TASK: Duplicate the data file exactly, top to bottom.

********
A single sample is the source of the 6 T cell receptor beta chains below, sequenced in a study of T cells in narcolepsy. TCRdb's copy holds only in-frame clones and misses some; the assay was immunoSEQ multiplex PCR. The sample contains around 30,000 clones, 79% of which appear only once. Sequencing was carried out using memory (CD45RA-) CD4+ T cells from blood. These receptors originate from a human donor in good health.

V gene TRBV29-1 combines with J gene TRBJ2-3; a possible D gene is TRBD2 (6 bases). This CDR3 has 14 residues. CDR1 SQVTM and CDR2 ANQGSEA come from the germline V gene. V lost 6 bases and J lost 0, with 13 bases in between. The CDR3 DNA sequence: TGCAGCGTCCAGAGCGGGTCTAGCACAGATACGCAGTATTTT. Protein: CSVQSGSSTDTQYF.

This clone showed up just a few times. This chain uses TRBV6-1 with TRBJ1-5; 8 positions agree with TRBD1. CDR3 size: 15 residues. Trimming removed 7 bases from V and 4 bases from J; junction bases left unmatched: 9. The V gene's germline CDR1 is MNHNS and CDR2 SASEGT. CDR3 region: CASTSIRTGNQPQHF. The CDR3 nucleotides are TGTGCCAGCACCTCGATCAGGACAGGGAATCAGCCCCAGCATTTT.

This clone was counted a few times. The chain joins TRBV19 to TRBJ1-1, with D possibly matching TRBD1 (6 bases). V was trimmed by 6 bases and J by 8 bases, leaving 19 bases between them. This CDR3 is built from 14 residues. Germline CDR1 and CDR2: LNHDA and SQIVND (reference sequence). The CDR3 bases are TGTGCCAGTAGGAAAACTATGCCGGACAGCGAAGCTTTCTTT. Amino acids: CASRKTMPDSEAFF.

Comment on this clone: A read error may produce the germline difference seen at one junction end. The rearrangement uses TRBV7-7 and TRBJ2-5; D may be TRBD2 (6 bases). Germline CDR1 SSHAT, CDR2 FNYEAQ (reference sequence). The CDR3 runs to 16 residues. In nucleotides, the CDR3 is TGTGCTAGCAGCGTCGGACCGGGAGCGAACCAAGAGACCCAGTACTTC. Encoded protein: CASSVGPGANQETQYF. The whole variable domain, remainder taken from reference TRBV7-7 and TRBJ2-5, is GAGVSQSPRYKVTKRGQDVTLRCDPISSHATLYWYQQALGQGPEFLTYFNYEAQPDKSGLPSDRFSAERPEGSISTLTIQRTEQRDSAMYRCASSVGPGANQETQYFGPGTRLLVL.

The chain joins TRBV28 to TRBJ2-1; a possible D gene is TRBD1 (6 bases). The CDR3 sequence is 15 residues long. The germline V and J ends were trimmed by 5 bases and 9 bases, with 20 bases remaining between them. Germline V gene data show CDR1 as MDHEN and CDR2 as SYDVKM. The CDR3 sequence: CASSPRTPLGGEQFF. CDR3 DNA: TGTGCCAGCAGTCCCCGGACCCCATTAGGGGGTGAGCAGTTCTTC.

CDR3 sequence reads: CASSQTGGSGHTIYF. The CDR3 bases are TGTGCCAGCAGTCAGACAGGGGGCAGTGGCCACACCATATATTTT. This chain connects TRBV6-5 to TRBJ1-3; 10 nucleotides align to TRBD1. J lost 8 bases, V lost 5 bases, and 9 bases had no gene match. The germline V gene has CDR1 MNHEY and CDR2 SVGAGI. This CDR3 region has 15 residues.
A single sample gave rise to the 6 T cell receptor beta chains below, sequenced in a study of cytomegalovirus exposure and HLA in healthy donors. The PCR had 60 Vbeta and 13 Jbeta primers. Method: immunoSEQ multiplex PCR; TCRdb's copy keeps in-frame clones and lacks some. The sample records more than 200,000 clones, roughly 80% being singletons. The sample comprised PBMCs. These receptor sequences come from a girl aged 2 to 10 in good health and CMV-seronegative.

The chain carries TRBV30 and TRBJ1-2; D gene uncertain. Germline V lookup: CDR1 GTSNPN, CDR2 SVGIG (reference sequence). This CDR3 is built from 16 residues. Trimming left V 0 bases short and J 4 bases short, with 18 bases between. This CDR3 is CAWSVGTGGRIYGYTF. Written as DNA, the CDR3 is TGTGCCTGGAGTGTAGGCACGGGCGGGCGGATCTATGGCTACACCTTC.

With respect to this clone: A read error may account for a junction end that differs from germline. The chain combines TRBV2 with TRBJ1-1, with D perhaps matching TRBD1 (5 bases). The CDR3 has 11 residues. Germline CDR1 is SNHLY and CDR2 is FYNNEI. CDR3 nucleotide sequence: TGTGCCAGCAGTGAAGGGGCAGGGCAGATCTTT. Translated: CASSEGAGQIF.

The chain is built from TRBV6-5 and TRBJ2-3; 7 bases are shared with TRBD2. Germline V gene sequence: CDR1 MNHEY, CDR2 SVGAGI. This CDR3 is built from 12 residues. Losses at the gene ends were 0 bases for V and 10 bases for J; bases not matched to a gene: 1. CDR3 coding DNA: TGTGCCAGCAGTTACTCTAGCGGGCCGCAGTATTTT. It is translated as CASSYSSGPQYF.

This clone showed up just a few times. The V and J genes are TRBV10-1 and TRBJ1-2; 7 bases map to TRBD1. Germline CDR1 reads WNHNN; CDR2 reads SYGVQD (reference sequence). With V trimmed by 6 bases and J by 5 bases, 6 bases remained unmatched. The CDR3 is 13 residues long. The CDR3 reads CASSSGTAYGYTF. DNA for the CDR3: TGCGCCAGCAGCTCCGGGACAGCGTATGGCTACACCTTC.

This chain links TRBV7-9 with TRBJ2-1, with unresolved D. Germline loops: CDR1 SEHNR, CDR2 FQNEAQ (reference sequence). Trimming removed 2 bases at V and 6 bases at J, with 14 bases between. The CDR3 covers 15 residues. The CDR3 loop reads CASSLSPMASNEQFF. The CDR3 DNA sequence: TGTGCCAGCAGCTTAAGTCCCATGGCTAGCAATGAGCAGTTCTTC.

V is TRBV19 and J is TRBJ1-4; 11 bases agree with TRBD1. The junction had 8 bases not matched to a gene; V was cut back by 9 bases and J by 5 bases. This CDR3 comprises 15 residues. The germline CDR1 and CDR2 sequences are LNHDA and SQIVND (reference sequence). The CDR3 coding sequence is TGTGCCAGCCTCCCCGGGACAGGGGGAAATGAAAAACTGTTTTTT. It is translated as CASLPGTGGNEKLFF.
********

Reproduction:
A single sample is the source of the 6 T cell receptor beta chains below, sequenced in a study of T cells in narcolepsy. TCRdb's copy holds only in-frame clones and misses some; the assay was immunoSEQ multiplex PCR. The sample contains around 30,000 clones, 79% of which appear only once. Sequencing was carried out using memory (CD45RA-) CD4+ T cells from blood. These receptors originate from a human donor in good health.

V gene TRBV29-1 combines with J gene TRBJ2-3; a possible D gene is TRBD2 (6 bases). This CDR3 has 14 residues. CDR1 SQVTM and CDR2 ANQGSEA come from the germline V gene. V lost 6 bases and J lost 0, with 13 bases in between. The CDR3 DNA sequence: TGCAGCGTCCAGAGCGGGTCTAGCACAGATACGCAGTATTTT. Protein: CSVQSGSSTDTQYF.

This clone showed up just a few times. This chain uses TRBV6-1 with TRBJ1-5; 8 positions agree with TRBD1. CDR3 size: 15 residues. Trimming removed 7 bases from V and 4 bases from J; junction bases left unmatched: 9. The V gene's germline CDR1 is MNHNS and CDR2 SASEGT. CDR3 region: CASTSIRTGNQPQHF. The CDR3 nucleotides are TGTGCCAGCACCTCGATCAGGACAGGGAATCAGCCCCAGCATTTT.

This clone was counted a few times. The chain joins TRBV19 to TRBJ1-1, with D possibly matching TRBD1 (6 bases). V was trimmed by 6 bases and J by 8 bases, leaving 19 bases between them. This CDR3 is built from 14 residues. Germline CDR1 and CDR2: LNHDA and SQIVND (reference sequence). The CDR3 bases are TGTGCCAGTAGGAAAACTATGCCGGACAGCGAAGCTTTCTTT. Amino acids: CASRKTMPDSEAFF.

Comment on this clone: A read error may produce the germline difference seen at one junction end. The rearrangement uses TRBV7-7 and TRBJ2-5; D may be TRBD2 (6 bases). Germline CDR1 SSHAT, CDR2 FNYEAQ (reference sequence). The CDR3 runs to 16 residues. In nucleotides, the CDR3 is TGTGCTAGCAGCGTCGGACCGGGAGCGAACCAAGAGACCCAGTACTTC. Encoded protein: CASSVGPGANQETQYF. The whole variable domain, remainder taken from reference TRBV7-7 and TRBJ2-5, is GAGVSQSPRYKVTKRGQDVTLRCDPISSHATLYWYQQALGQGPEFLTYFNYEAQPDKSGLPSDRFSAERPEGSISTLTIQRTEQRDSAMYRCASSVGPGANQETQYFGPGTRLLVL.

The chain joins TRBV28 to TRBJ2-1; a possible D gene is TRBD1 (6 bases). The CDR3 sequence is 15 residues long. The germline V and J ends were trimmed by 5 bases and 9 bases, with 20 bases remaining between them. Germline V gene data show CDR1 as MDHEN and CDR2 as SYDVKM. The CDR3 sequence: CASSPRTPLGGEQFF. CDR3 DNA: TGTGCCAGCAGTCCCCGGACCCCATTAGGGGGTGAGCAGTTCTTC.

CDR3 sequence reads: CASSQTGGSGHTIYF. The CDR3 bases are TGTGCCAGCAGTCAGACAGGGGGCAGTGGCCACACCATATATTTT. This chain connects TRBV6-5 to TRBJ1-3; 10 nucleotides align to TRBD1. J lost 8 bases, V lost 5 bases, and 9 bases had no gene match. The germline V gene has CDR1 MNHEY and CDR2 SVGAGI. This CDR3 region has 15 residues.
A single sample gave rise to the 6 T cell receptor beta chains below, sequenced in a study of cytomegalovirus exposure and HLA in healthy donors. The PCR had 60 Vbeta and 13 Jbeta primers. Method: immunoSEQ multiplex PCR; TCRdb's copy keeps in-frame clones and lacks some. The sample records more than 200,000 clones, roughly 80% being singletons. The sample comprised PBMCs. These receptor sequences come from a girl aged 2 to 10 in good health and CMV-seronegative.

The chain carries TRBV30 and TRBJ1-2; D gene uncertain. Germline V lookup: CDR1 GTSNPN, CDR2 SVGIG (reference sequence). This CDR3 is built from 16 residues. Trimming left V 0 bases short and J 4 bases short, with 18 bases between. This CDR3 is CAWSVGTGGRIYGYTF. Written as DNA, the CDR3 is TGTGCCTGGAGTGTAGGCACGGGCGGGCGGATCTATGGCTACACCTTC.

With respect to this clone: A read error may account for a junction end that differs from germline. The chain combines TRBV2 with TRBJ1-1, with D perhaps matching TRBD1 (5 bases). The CDR3 has 11 residues. Germline CDR1 is SNHLY and CDR2 is FYNNEI. CDR3 nucleotide sequence: TGTGCCAGCAGTGAAGGGGCAGGGCAGATCTTT. Translated: CASSEGAGQIF.

The chain is built from TRBV6-5 and TRBJ2-3; 7 bases are shared with TRBD2. Germline V gene sequence: CDR1 MNHEY, CDR2 SVGAGI. This CDR3 is built from 12 residues. Losses at the gene ends were 0 bases for V and 10 bases for J; bases not matched to a gene: 1. CDR3 coding DNA: TGTGCCAGCAGTTACTCTAGCGGGCCGCAGTATTTT. It is translated as CASSYSSGPQYF.

This clone showed up just a few times. The V and J genes are TRBV10-1 and TRBJ1-2; 7 bases map to TRBD1. Germline CDR1 reads WNHNN; CDR2 reads SYGVQD (reference sequence). With V trimmed by 6 bases and J by 5 bases, 6 bases remained unmatched. The CDR3 is 13 residues long. The CDR3 reads CASSSGTAYGYTF. DNA for the CDR3: TGCGCCAGCAGCTCCGGGACAGCGTATGGCTACACCTTC.

This chain links TRBV7-9 with TRBJ2-1, with unresolved D. Germline loops: CDR1 SEHNR, CDR2 FQNEAQ (reference sequence). Trimming removed 2 bases at V and 6 bases at J, with 14 bases between. The CDR3 covers 15 residues. The CDR3 loop reads CASSLSPMASNEQFF. The CDR3 DNA sequence: TGTGCCAGCAGCTTAAGTCCCATGGCTAGCAATGAGCAGTTCTTC.

V is TRBV19 and J is TRBJ1-4; 11 bases agree with TRBD1. The junction had 8 bases not matched to a gene; V was cut back by 9 bases and J by 5 bases. This CDR3 comprises 15 residues. The germline CDR1 and CDR2 sequences are LNHDA and SQIVND (reference sequence). The CDR3 coding sequence is TGTGCCAGCCTCCCCGGGACAGGGGGAAATGAAAAACTGTTTTTT. It is translated as CASLPGTGGNEKLFF.